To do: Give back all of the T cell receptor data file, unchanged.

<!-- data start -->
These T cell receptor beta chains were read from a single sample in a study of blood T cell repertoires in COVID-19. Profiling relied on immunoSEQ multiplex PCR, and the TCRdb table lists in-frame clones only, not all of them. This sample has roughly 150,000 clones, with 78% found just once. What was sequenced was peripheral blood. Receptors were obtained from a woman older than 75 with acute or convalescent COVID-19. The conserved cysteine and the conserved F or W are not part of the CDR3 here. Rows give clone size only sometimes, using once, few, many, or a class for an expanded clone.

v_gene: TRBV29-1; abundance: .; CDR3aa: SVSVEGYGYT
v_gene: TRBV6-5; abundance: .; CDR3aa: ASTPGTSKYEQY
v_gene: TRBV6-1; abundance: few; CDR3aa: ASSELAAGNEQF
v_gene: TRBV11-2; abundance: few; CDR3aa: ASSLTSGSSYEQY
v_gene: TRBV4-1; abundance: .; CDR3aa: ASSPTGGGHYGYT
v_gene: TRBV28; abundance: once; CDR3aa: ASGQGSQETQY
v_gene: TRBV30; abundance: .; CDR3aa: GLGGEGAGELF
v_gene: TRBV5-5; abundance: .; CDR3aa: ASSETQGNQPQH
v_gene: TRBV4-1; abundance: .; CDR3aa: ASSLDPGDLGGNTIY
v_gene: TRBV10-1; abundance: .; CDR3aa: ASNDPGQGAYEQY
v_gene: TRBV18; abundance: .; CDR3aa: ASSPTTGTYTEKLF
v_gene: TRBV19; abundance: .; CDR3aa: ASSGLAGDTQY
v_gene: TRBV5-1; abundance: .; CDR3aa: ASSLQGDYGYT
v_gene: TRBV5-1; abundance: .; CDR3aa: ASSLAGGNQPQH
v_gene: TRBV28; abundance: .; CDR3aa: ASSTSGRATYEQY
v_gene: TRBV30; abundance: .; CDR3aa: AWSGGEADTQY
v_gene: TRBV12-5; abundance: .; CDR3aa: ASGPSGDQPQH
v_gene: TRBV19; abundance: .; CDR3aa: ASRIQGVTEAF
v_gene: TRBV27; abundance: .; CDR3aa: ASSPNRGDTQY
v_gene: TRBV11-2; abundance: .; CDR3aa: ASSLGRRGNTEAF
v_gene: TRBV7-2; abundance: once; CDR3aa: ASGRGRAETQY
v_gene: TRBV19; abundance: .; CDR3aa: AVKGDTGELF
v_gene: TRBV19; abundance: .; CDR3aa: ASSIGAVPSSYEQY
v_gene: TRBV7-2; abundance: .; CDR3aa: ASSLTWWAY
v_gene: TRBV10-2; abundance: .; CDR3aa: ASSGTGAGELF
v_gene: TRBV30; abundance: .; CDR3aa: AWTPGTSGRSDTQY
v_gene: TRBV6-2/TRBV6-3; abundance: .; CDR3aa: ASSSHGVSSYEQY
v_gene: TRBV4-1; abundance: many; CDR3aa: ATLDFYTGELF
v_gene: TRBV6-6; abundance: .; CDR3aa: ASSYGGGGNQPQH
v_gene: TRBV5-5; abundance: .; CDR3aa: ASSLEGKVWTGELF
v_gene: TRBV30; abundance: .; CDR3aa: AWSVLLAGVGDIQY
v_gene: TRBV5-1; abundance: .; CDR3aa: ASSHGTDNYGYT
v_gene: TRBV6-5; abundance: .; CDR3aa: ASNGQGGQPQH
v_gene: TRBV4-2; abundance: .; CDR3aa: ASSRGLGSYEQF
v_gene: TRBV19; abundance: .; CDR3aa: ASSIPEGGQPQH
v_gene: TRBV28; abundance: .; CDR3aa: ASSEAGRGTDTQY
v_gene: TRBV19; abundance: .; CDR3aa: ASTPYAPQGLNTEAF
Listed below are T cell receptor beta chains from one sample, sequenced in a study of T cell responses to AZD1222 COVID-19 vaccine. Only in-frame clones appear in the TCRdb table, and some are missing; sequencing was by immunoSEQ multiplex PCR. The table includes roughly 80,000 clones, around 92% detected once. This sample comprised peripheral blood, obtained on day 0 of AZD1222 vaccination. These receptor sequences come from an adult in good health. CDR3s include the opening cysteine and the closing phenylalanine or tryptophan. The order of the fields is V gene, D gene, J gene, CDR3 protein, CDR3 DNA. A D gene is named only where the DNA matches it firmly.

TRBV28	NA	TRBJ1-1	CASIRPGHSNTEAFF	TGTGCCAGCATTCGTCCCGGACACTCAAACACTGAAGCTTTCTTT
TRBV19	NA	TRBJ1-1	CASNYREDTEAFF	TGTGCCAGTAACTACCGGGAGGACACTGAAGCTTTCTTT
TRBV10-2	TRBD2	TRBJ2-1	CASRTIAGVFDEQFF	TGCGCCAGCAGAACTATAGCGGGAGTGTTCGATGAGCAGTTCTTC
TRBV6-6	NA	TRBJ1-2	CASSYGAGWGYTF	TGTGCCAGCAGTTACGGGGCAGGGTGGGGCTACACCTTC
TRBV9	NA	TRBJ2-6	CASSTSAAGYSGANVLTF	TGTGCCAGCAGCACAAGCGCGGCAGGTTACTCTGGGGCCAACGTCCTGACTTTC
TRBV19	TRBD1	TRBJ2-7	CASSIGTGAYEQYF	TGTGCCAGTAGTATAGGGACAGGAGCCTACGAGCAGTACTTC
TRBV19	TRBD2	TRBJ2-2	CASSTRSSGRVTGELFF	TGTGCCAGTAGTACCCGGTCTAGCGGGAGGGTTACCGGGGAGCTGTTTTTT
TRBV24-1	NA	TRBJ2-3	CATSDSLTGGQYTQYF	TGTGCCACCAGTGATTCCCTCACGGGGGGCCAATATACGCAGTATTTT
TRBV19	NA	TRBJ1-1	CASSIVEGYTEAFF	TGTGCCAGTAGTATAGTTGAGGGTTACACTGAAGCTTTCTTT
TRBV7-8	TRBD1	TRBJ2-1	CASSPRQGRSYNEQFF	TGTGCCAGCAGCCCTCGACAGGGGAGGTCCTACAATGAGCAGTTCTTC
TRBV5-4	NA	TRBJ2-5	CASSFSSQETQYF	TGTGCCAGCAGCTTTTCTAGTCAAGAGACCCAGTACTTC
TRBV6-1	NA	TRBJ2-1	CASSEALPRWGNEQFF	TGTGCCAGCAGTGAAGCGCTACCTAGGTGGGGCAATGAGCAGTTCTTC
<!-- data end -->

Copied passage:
These T cell receptor beta chains were read from a single sample in a study of blood T cell repertoires in COVID-19. Profiling relied on immunoSEQ multiplex PCR, and the TCRdb table lists in-frame clones only, not all of them. This sample has roughly 150,000 clones, with 78% found just once. What was sequenced was peripheral blood. Receptors were obtained from a woman older than 75 with acute or convalescent COVID-19. The conserved cysteine and the conserved F or W are not part of the CDR3 here. Rows give clone size only sometimes, using once, few, many, or a class for an expanded clone.

v_gene: TRBV29-1; abundance: .; CDR3aa: SVSVEGYGYT
v_gene: TRBV6-5; abundance: .; CDR3aa: ASTPGTSKYEQY
v_gene: TRBV6-1; abundance: few; CDR3aa: ASSELAAGNEQF
v_gene: TRBV11-2; abundance: few; CDR3aa: ASSLTSGSSYEQY
v_gene: TRBV4-1; abundance: .; CDR3aa: ASSPTGGGHYGYT
v_gene: TRBV28; abundance: once; CDR3aa: ASGQGSQETQY
v_gene: TRBV30; abundance: .; CDR3aa: GLGGEGAGELF
v_gene: TRBV5-5; abundance: .; CDR3aa: ASSETQGNQPQH
v_gene: TRBV4-1; abundance: .; CDR3aa: ASSLDPGDLGGNTIY
v_gene: TRBV10-1; abundance: .; CDR3aa: ASNDPGQGAYEQY
v_gene: TRBV18; abundance: .; CDR3aa: ASSPTTGTYTEKLF
v_gene: TRBV19; abundance: .; CDR3aa: ASSGLAGDTQY
v_gene: TRBV5-1; abundance: .; CDR3aa: ASSLQGDYGYT
v_gene: TRBV5-1; abundance: .; CDR3aa: ASSLAGGNQPQH
v_gene: TRBV28; abundance: .; CDR3aa: ASSTSGRATYEQY
v_gene: TRBV30; abundance: .; CDR3aa: AWSGGEADTQY
v_gene: TRBV12-5; abundance: .; CDR3aa: ASGPSGDQPQH
v_gene: TRBV19; abundance: .; CDR3aa: ASRIQGVTEAF
v_gene: TRBV27; abundance: .; CDR3aa: ASSPNRGDTQY
v_gene: TRBV11-2; abundance: .; CDR3aa: ASSLGRRGNTEAF
v_gene: TRBV7-2; abundance: once; CDR3aa: ASGRGRAETQY
v_gene: TRBV19; abundance: .; CDR3aa: AVKGDTGELF
v_gene: TRBV19; abundance: .; CDR3aa: ASSIGAVPSSYEQY
v_gene: TRBV7-2; abundance: .; CDR3aa: ASSLTWWAY
v_gene: TRBV10-2; abundance: .; CDR3aa: ASSGTGAGELF
v_gene: TRBV30; abundance: .; CDR3aa: AWTPGTSGRSDTQY
v_gene: TRBV6-2/TRBV6-3; abundance: .; CDR3aa: ASSSHGVSSYEQY
v_gene: TRBV4-1; abundance: many; CDR3aa: ATLDFYTGELF
v_gene: TRBV6-6; abundance: .; CDR3aa: ASSYGGGGNQPQH
v_gene: TRBV5-5; abundance: .; CDR3aa: ASSLEGKVWTGELF
v_gene: TRBV30; abundance: .; CDR3aa: AWSVLLAGVGDIQY
v_gene: TRBV5-1; abundance: .; CDR3aa: ASSHGTDNYGYT
v_gene: TRBV6-5; abundance: .; CDR3aa: ASNGQGGQPQH
v_gene: TRBV4-2; abundance: .; CDR3aa: ASSRGLGSYEQF
v_gene: TRBV19; abundance: .; CDR3aa: ASSIPEGGQPQH
v_gene: TRBV28; abundance: .; CDR3aa: ASSEAGRGTDTQY
v_gene: TRBV19; abundance: .; CDR3aa: ASTPYAPQGLNTEAF
Listed below are T cell receptor beta chains from one sample, sequenced in a study of T cell responses to AZD1222 COVID-19 vaccine. Only in-frame clones appear in the TCRdb table, and some are missing; sequencing was by immunoSEQ multiplex PCR. The table includes roughly 80,000 clones, around 92% detected once. This sample comprised peripheral blood, obtained on day 0 of AZD1222 vaccination. These receptor sequences come from an adult in good health. CDR3s include the opening cysteine and the closing phenylalanine or tryptophan. The order of the fields is V gene, D gene, J gene, CDR3 protein, CDR3 DNA. A D gene is named only where the DNA matches it firmly.

TRBV28	NA	TRBJ1-1	CASIRPGHSNTEAFF	TGTGCCAGCATTCGTCCCGGACACTCAAACACTGAAGCTTTCTTT
TRBV19	NA	TRBJ1-1	CASNYREDTEAFF	TGTGCCAGTAACTACCGGGAGGACACTGAAGCTTTCTTT
TRBV10-2	TRBD2	TRBJ2-1	CASRTIAGVFDEQFF	TGCGCCAGCAGAACTATAGCGGGAGTGTTCGATGAGCAGTTCTTC
TRBV6-6	NA	TRBJ1-2	CASSYGAGWGYTF	TGTGCCAGCAGTTACGGGGCAGGGTGGGGCTACACCTTC
TRBV9	NA	TRBJ2-6	CASSTSAAGYSGANVLTF	TGTGCCAGCAGCACAAGCGCGGCAGGTTACTCTGGGGCCAACGTCCTGACTTTC
TRBV19	TRBD1	TRBJ2-7	CASSIGTGAYEQYF	TGTGCCAGTAGTATAGGGACAGGAGCCTACGAGCAGTACTTC
TRBV19	TRBD2	TRBJ2-2	CASSTRSSGRVTGELFF	TGTGCCAGTAGTACCCGGTCTAGCGGGAGGGTTACCGGGGAGCTGTTTTTT
TRBV24-1	NA	TRBJ2-3	CATSDSLTGGQYTQYF	TGTGCCACCAGTGATTCCCTCACGGGGGGCCAATATACGCAGTATTTT
TRBV19	NA	TRBJ1-1	CASSIVEGYTEAFF	TGTGCCAGTAGTATAGTTGAGGGTTACACTGAAGCTTTCTTT
TRBV7-8	TRBD1	TRBJ2-1	CASSPRQGRSYNEQFF	TGTGCCAGCAGCCCTCGACAGGGGAGGTCCTACAATGAGCAGTTCTTC
TRBV5-4	NA	TRBJ2-5	CASSFSSQETQYF	TGTGCCAGCAGCTTTTCTAGTCAAGAGACCCAGTACTTC
TRBV6-1	NA	TRBJ2-1	CASSEALPRWGNEQFF	TGTGCCAGCAGTGAAGCGCTACCTAGGTGGGGCAATGAGCAGTTCTTC